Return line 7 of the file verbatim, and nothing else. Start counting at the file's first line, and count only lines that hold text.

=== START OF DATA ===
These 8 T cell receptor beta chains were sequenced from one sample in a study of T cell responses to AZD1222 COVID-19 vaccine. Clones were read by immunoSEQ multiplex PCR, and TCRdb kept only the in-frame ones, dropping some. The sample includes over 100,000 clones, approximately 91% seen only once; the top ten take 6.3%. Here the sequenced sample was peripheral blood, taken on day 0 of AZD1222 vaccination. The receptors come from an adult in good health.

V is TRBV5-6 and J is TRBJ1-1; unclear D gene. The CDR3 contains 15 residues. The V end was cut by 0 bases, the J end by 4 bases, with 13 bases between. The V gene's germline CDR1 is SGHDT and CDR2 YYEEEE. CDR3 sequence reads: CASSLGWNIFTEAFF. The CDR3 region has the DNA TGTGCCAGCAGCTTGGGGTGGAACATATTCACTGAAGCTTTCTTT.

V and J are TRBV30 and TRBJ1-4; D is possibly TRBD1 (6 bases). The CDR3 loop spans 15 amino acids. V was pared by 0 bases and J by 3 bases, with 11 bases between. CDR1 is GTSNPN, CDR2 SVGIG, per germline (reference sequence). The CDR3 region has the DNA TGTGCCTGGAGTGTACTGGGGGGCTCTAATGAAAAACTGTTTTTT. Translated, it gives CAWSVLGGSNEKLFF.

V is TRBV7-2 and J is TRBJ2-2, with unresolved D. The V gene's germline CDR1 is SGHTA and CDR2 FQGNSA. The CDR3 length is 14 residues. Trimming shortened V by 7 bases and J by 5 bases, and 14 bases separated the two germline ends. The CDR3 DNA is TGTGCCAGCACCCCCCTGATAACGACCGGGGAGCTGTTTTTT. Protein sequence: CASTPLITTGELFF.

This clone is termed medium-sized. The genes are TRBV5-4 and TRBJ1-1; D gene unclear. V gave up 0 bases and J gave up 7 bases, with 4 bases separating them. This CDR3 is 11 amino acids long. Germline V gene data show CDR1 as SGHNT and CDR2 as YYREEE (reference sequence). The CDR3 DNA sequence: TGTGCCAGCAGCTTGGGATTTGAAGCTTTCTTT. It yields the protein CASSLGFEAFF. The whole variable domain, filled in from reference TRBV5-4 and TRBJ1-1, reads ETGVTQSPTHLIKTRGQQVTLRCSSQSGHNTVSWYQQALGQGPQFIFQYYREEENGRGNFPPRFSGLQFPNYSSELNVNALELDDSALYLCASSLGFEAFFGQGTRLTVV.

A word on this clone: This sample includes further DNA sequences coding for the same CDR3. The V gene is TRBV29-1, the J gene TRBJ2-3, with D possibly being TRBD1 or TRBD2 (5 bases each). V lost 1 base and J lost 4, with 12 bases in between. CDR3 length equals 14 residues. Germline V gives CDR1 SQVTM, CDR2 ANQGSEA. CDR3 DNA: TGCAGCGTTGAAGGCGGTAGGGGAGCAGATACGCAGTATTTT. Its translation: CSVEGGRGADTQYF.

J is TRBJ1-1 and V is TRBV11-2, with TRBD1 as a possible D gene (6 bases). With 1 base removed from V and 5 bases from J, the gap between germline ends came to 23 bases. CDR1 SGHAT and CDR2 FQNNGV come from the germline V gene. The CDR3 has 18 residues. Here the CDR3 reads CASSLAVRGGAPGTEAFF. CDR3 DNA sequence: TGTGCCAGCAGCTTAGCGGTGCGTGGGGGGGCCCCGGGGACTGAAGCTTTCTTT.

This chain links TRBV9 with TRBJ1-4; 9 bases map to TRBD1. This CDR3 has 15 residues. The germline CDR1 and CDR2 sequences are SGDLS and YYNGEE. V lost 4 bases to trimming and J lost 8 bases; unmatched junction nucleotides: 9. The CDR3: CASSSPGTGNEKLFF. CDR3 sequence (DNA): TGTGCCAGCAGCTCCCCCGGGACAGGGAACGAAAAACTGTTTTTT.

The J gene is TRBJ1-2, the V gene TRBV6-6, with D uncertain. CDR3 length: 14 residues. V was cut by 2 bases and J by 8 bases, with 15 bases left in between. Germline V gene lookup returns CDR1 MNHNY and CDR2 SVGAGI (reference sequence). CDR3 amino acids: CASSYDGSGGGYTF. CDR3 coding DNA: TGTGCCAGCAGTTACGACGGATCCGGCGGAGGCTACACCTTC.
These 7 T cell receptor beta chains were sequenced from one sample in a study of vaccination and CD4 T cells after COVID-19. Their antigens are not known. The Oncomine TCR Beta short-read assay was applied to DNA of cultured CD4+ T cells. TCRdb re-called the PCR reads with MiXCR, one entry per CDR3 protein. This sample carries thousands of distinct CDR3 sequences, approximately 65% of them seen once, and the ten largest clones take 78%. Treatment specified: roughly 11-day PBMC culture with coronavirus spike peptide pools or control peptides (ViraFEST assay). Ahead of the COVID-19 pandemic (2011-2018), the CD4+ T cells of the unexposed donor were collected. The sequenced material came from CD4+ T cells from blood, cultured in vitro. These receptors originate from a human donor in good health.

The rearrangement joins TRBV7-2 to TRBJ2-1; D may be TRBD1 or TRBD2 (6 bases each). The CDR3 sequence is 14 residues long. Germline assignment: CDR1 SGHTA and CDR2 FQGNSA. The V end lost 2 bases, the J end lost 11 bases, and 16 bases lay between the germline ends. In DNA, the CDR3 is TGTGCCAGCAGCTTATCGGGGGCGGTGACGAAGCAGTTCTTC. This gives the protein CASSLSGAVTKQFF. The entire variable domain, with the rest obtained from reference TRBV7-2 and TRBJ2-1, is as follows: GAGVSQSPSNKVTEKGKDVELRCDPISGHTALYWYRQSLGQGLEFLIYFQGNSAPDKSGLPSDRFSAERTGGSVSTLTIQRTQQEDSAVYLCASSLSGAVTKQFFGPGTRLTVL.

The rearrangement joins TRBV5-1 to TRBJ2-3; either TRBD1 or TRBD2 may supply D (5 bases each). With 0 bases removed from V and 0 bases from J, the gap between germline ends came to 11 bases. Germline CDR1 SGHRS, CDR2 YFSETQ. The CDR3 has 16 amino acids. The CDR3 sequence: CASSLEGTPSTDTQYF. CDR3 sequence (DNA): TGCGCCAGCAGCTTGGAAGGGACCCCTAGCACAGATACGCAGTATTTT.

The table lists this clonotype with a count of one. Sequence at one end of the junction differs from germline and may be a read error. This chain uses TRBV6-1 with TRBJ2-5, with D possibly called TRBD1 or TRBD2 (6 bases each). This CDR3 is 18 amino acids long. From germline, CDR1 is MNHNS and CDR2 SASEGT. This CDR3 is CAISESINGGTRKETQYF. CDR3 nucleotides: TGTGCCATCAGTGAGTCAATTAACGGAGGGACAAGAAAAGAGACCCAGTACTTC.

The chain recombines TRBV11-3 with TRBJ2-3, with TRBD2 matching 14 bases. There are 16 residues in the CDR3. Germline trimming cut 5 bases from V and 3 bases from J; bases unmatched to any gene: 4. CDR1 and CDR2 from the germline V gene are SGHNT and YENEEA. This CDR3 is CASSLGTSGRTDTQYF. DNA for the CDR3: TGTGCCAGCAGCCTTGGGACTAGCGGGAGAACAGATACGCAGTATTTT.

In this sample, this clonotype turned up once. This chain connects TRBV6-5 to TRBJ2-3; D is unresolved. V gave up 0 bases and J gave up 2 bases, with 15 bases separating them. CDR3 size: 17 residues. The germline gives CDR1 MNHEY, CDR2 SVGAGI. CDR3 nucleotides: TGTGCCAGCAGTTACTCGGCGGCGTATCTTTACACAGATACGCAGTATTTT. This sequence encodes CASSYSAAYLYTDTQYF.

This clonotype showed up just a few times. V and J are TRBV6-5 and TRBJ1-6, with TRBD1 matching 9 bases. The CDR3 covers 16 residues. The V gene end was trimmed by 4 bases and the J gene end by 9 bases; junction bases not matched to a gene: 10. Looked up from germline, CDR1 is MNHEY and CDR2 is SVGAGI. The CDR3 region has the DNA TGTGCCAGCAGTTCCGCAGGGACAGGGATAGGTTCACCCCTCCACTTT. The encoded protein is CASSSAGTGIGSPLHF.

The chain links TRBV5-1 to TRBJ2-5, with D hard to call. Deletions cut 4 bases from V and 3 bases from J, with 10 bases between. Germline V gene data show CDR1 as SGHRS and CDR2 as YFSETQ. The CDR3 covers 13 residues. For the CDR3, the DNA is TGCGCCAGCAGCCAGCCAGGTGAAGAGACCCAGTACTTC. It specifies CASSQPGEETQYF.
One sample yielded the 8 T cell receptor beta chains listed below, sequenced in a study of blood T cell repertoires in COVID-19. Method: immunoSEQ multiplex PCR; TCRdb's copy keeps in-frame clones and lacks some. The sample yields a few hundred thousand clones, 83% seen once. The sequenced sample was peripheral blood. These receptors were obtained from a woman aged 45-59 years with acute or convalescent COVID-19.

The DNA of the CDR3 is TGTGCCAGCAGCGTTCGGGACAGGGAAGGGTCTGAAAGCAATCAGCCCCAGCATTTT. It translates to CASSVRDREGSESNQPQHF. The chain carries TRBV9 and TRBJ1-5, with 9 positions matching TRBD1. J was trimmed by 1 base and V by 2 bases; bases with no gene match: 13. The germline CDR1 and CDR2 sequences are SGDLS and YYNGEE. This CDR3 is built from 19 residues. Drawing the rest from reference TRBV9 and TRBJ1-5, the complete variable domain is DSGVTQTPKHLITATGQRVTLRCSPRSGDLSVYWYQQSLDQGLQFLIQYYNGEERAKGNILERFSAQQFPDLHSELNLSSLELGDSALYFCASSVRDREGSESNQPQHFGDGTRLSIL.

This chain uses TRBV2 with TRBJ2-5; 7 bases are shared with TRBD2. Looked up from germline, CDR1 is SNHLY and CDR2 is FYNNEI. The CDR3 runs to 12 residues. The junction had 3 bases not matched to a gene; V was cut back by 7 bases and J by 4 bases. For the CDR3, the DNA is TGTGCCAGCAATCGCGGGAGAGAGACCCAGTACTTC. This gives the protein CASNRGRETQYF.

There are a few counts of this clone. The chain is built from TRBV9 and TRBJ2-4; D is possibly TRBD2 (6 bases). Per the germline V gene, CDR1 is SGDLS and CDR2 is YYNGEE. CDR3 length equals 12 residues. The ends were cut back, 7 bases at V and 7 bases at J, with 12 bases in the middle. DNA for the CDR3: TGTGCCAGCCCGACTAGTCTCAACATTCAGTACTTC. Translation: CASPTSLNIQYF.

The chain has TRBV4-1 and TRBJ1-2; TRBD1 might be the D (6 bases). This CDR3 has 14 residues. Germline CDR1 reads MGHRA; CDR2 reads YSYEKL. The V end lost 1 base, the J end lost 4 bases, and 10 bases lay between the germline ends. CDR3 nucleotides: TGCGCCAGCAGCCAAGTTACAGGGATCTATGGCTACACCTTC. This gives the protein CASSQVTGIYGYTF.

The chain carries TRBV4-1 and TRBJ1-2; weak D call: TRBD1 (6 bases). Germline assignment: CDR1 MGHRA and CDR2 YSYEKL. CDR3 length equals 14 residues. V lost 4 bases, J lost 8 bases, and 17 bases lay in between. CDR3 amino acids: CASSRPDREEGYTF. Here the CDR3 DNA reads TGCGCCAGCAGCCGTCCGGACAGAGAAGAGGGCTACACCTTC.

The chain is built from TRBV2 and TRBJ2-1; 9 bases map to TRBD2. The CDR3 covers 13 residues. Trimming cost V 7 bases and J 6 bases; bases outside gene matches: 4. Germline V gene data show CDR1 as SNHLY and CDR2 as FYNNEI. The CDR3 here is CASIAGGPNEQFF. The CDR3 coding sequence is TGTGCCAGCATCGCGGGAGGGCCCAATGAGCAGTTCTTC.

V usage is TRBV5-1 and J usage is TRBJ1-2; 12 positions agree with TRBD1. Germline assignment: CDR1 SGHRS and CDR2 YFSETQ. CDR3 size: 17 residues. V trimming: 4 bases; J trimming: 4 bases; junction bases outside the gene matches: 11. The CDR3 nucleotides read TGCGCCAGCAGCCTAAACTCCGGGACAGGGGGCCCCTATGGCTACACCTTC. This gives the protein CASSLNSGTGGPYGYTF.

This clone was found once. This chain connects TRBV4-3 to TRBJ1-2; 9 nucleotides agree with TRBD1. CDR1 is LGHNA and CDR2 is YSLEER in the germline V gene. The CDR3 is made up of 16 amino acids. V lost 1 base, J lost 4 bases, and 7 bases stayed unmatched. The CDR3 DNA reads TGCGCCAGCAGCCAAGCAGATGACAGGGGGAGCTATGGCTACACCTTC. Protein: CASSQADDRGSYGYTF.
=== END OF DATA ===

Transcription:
J is TRBJ1-1 and V is TRBV11-2, with TRBD1 as a possible D gene (6 bases). With 1 base removed from V and 5 bases from J, the gap between germline ends came to 23 bases. CDR1 SGHAT and CDR2 FQNNGV come from the germline V gene. The CDR3 has 18 residues. Here the CDR3 reads CASSLAVRGGAPGTEAFF. CDR3 DNA sequence: TGTGCCAGCAGCTTAGCGGTGCGTGGGGGGGCCCCGGGGACTGAAGCTTTCTTT.